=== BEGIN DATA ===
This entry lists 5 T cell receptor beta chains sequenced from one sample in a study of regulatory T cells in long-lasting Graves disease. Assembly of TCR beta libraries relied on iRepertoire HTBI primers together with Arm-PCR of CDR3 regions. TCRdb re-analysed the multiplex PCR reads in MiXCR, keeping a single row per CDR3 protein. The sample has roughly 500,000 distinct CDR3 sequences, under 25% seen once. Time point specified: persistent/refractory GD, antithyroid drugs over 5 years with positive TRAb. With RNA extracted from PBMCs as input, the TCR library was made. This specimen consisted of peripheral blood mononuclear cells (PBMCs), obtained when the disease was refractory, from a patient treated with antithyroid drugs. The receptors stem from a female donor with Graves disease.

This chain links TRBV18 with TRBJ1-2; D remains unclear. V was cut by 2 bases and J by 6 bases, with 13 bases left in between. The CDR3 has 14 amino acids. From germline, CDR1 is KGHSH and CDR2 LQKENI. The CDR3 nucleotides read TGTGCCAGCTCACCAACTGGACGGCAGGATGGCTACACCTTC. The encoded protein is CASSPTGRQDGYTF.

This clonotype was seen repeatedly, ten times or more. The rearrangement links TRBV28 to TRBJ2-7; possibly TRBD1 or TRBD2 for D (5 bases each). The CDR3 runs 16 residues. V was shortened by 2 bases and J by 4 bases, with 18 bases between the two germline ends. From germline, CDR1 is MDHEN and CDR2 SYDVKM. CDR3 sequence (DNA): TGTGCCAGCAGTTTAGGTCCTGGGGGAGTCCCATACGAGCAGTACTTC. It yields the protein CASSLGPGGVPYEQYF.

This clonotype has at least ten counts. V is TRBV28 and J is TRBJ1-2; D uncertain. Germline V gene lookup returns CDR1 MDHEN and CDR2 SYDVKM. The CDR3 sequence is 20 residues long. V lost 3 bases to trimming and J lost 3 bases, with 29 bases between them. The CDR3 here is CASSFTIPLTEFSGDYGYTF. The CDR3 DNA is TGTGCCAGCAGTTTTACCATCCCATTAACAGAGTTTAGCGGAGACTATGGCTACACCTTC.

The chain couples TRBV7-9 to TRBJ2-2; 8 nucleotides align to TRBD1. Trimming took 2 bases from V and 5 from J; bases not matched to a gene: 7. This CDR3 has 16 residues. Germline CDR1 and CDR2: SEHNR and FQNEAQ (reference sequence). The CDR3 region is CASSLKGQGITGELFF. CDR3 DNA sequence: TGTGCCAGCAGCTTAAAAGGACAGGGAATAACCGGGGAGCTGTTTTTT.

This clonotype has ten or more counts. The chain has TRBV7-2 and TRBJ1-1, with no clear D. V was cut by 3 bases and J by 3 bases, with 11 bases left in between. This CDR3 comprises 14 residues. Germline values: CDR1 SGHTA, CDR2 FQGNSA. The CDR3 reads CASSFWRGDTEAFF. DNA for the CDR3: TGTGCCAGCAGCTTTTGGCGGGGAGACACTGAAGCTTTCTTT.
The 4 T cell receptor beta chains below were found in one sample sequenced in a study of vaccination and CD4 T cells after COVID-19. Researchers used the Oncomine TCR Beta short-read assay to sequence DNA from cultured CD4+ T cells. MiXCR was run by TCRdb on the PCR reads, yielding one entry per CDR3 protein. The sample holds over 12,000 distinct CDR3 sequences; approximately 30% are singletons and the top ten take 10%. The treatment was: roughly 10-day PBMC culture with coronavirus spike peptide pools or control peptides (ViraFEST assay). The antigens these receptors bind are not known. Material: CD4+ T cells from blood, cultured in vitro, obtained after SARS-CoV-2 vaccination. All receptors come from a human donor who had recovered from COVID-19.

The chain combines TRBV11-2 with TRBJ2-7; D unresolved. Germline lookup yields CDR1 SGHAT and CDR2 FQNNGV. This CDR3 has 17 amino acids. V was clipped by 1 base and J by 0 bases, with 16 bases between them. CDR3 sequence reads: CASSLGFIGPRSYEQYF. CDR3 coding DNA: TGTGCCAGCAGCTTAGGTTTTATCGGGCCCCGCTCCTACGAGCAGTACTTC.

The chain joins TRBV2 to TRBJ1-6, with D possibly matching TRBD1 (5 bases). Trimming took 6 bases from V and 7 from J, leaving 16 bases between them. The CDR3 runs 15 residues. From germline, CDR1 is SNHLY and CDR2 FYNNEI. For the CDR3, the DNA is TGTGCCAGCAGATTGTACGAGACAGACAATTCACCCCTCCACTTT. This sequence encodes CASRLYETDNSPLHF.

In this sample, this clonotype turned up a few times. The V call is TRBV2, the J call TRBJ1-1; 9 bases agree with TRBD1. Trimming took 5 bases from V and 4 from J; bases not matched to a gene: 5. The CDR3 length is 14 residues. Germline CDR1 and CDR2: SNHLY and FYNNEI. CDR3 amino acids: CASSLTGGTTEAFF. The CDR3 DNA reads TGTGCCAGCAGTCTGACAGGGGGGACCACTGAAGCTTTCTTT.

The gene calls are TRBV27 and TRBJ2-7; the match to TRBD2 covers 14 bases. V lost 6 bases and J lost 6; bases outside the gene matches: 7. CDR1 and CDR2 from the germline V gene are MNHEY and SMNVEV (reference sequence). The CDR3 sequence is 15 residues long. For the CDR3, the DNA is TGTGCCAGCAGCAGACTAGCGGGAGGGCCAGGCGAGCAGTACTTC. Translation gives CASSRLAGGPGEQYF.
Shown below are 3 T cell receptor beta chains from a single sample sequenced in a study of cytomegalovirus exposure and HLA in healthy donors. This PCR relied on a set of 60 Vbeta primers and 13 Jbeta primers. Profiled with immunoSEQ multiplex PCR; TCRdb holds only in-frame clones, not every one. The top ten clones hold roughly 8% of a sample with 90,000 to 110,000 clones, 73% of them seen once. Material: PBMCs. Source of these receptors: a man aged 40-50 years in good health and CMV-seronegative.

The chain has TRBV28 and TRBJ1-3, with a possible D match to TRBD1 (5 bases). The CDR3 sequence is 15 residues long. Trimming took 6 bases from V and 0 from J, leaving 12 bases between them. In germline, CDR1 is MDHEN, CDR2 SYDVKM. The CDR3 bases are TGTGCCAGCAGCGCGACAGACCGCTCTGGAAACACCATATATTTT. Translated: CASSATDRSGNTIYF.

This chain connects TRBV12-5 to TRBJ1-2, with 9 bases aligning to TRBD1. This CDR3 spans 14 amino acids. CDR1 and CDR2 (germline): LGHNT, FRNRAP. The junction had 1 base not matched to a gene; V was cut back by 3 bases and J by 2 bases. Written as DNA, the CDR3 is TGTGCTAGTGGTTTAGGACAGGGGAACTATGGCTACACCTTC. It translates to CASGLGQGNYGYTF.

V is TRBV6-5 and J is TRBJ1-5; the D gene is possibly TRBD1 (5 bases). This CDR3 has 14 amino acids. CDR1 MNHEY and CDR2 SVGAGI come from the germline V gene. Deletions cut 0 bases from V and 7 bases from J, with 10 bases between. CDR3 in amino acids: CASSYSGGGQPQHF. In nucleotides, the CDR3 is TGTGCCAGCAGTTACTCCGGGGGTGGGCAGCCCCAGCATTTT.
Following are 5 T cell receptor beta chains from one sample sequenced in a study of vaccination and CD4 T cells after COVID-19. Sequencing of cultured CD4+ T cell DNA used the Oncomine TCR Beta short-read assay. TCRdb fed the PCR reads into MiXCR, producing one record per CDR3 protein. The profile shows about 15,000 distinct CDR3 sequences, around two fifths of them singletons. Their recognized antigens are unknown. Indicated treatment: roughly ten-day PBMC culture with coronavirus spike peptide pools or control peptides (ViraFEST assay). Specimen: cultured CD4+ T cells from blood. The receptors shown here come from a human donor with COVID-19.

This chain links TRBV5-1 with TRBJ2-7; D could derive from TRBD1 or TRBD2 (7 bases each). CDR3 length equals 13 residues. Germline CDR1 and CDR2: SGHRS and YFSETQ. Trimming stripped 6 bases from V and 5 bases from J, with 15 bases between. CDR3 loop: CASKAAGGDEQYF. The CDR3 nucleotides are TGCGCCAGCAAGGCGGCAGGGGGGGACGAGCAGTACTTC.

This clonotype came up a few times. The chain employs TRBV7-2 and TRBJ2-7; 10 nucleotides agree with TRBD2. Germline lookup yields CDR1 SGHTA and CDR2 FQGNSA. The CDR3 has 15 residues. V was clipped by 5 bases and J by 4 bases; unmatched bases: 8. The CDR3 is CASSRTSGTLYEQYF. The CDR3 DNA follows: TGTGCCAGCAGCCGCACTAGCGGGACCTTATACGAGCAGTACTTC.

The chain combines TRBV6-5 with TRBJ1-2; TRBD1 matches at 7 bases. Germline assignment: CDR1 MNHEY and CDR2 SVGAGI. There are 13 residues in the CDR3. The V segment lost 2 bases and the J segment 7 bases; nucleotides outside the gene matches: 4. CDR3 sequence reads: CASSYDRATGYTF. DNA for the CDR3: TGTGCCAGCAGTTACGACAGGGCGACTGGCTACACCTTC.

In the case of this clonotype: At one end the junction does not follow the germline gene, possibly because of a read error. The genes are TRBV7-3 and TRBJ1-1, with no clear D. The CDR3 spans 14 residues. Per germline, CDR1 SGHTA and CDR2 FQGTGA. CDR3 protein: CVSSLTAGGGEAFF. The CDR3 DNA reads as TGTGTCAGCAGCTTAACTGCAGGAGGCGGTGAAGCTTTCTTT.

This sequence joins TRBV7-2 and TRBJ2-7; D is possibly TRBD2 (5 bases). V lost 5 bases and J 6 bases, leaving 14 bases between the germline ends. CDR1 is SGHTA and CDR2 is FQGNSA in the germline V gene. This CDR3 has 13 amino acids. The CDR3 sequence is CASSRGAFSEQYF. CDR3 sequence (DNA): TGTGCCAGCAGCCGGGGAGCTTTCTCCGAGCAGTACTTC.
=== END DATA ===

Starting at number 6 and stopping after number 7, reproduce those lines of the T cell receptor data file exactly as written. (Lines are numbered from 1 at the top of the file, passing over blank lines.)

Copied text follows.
This clonotype has ten or more counts. The chain has TRBV7-2 and TRBJ1-1, with no clear D. V was cut by 3 bases and J by 3 bases, with 11 bases left in between. This CDR3 comprises 14 residues. Germline values: CDR1 SGHTA, CDR2 FQGNSA. The CDR3 reads CASSFWRGDTEAFF. DNA for the CDR3: TGTGCCAGCAGCTTTTGGCGGGGAGACACTGAAGCTTTCTTT.
The 4 T cell receptor beta chains below were found in one sample sequenced in a study of vaccination and CD4 T cells after COVID-19. Researchers used the Oncomine TCR Beta short-read assay to sequence DNA from cultured CD4+ T cells. MiXCR was run by TCRdb on the PCR reads, yielding one entry per CDR3 protein. The sample holds over 12,000 distinct CDR3 sequences; approximately 30% are singletons and the top ten take 10%. The treatment was: roughly 10-day PBMC culture with coronavirus spike peptide pools or control peptides (ViraFEST assay). The antigens these receptors bind are not known. Material: CD4+ T cells from blood, cultured in vitro, obtained after SARS-CoV-2 vaccination. All receptors come from a human donor who had recovered from COVID-19.